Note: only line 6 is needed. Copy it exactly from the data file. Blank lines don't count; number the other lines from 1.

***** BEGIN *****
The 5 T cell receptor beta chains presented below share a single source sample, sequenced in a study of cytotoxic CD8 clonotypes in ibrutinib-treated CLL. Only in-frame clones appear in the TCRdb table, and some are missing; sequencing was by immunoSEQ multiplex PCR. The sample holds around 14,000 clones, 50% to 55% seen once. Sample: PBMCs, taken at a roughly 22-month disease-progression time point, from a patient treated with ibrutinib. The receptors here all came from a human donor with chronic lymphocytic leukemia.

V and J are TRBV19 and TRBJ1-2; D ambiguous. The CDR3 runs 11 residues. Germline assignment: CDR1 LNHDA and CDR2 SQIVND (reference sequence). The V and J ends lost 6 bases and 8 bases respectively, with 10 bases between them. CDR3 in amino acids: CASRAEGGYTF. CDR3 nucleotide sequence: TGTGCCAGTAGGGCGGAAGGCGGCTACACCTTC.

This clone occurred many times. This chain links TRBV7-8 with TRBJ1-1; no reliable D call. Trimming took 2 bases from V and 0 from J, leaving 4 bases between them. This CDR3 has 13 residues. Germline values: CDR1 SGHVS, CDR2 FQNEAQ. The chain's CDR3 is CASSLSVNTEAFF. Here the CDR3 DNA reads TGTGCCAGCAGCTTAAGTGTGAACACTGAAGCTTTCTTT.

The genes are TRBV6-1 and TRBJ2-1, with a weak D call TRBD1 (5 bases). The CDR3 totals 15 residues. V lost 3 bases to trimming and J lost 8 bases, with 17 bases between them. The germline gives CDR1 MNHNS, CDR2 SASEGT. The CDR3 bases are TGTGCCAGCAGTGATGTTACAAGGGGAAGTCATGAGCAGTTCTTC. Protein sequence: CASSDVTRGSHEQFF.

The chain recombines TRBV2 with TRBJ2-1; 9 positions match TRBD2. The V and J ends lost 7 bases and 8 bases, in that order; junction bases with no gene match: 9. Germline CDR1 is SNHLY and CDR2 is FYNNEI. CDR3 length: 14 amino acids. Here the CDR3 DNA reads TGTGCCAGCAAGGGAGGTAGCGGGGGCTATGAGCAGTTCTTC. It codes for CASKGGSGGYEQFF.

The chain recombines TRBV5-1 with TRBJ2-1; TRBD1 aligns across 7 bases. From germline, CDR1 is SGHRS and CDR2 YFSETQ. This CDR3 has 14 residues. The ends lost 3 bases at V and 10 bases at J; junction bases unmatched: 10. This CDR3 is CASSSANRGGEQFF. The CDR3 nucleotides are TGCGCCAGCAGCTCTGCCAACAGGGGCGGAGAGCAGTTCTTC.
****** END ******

The chain recombines TRBV5-1 with TRBJ2-1; TRBD1 aligns across 7 bases. From germline, CDR1 is SGHRS and CDR2 YFSETQ. This CDR3 has 14 residues. The ends lost 3 bases at V and 10 bases at J; junction bases unmatched: 10. This CDR3 is CASSSANRGGEQFF. The CDR3 nucleotides are TGCGCCAGCAGCTCTGCCAACAGGGGCGGAGAGCAGTTCTTC.